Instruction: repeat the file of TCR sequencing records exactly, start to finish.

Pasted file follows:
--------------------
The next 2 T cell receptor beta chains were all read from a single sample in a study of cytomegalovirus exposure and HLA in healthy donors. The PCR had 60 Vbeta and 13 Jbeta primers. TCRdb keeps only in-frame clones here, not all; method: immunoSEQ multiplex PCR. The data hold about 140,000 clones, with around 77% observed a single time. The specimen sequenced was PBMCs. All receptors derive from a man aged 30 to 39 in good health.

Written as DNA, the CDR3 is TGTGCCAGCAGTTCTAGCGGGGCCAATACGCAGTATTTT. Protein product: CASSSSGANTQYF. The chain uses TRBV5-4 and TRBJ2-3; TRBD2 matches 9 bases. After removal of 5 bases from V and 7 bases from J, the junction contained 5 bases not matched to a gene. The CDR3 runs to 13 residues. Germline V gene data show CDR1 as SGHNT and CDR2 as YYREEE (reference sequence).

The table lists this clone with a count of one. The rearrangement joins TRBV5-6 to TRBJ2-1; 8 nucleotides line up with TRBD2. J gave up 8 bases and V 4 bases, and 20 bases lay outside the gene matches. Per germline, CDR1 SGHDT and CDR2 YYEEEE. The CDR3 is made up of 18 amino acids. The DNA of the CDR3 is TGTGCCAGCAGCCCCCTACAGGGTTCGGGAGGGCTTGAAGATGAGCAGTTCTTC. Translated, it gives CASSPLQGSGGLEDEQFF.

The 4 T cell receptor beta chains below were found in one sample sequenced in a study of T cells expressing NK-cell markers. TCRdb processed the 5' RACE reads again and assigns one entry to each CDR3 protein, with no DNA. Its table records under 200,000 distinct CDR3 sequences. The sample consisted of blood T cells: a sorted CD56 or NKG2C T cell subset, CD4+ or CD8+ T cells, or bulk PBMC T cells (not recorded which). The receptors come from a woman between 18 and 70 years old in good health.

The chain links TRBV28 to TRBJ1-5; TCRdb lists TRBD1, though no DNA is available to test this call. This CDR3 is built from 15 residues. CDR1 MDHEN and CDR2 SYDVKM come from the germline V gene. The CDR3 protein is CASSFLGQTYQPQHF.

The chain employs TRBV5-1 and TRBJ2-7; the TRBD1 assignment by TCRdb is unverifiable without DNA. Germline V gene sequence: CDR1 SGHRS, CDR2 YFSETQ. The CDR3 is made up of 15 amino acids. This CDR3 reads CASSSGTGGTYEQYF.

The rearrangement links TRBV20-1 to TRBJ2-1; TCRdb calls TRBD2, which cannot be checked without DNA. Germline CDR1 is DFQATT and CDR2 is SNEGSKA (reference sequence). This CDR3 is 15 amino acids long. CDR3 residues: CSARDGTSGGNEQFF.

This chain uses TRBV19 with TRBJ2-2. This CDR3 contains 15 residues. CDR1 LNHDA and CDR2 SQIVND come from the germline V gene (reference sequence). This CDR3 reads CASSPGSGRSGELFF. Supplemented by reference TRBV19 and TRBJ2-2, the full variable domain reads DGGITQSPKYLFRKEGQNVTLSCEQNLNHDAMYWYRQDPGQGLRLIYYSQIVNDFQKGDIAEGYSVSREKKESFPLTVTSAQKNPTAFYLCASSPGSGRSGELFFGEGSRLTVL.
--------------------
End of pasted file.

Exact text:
The next 2 T cell receptor beta chains were all read from a single sample in a study of cytomegalovirus exposure and HLA in healthy donors. The PCR had 60 Vbeta and 13 Jbeta primers. TCRdb keeps only in-frame clones here, not all; method: immunoSEQ multiplex PCR. The data hold about 140,000 clones, with around 77% observed a single time. The specimen sequenced was PBMCs. All receptors derive from a man aged 30 to 39 in good health.

Written as DNA, the CDR3 is TGTGCCAGCAGTTCTAGCGGGGCCAATACGCAGTATTTT. Protein product: CASSSSGANTQYF. The chain uses TRBV5-4 and TRBJ2-3; TRBD2 matches 9 bases. After removal of 5 bases from V and 7 bases from J, the junction contained 5 bases not matched to a gene. The CDR3 runs to 13 residues. Germline V gene data show CDR1 as SGHNT and CDR2 as YYREEE (reference sequence).

The table lists this clone with a count of one. The rearrangement joins TRBV5-6 to TRBJ2-1; 8 nucleotides line up with TRBD2. J gave up 8 bases and V 4 bases, and 20 bases lay outside the gene matches. Per germline, CDR1 SGHDT and CDR2 YYEEEE. The CDR3 is made up of 18 amino acids. The DNA of the CDR3 is TGTGCCAGCAGCCCCCTACAGGGTTCGGGAGGGCTTGAAGATGAGCAGTTCTTC. Translated, it gives CASSPLQGSGGLEDEQFF.

The 4 T cell receptor beta chains below were found in one sample sequenced in a study of T cells expressing NK-cell markers. TCRdb processed the 5' RACE reads again and assigns one entry to each CDR3 protein, with no DNA. Its table records under 200,000 distinct CDR3 sequences. The sample consisted of blood T cells: a sorted CD56 or NKG2C T cell subset, CD4+ or CD8+ T cells, or bulk PBMC T cells (not recorded which). The receptors come from a woman between 18 and 70 years old in good health.

The chain links TRBV28 to TRBJ1-5; TCRdb lists TRBD1, though no DNA is available to test this call. This CDR3 is built from 15 residues. CDR1 MDHEN and CDR2 SYDVKM come from the germline V gene. The CDR3 protein is CASSFLGQTYQPQHF.

The chain employs TRBV5-1 and TRBJ2-7; the TRBD1 assignment by TCRdb is unverifiable without DNA. Germline V gene sequence: CDR1 SGHRS, CDR2 YFSETQ. The CDR3 is made up of 15 amino acids. This CDR3 reads CASSSGTGGTYEQYF.

The rearrangement links TRBV20-1 to TRBJ2-1; TCRdb calls TRBD2, which cannot be checked without DNA. Germline CDR1 is DFQATT and CDR2 is SNEGSKA (reference sequence). This CDR3 is 15 amino acids long. CDR3 residues: CSARDGTSGGNEQFF.

This chain uses TRBV19 with TRBJ2-2. This CDR3 contains 15 residues. CDR1 LNHDA and CDR2 SQIVND come from the germline V gene (reference sequence). This CDR3 reads CASSPGSGRSGELFF. Supplemented by reference TRBV19 and TRBJ2-2, the full variable domain reads DGGITQSPKYLFRKEGQNVTLSCEQNLNHDAMYWYRQDPGQGLRLIYYSQIVNDFQKGDIAEGYSVSREKKESFPLTVTSAQKNPTAFYLCASSPGSGRSGELFFGEGSRLTVL.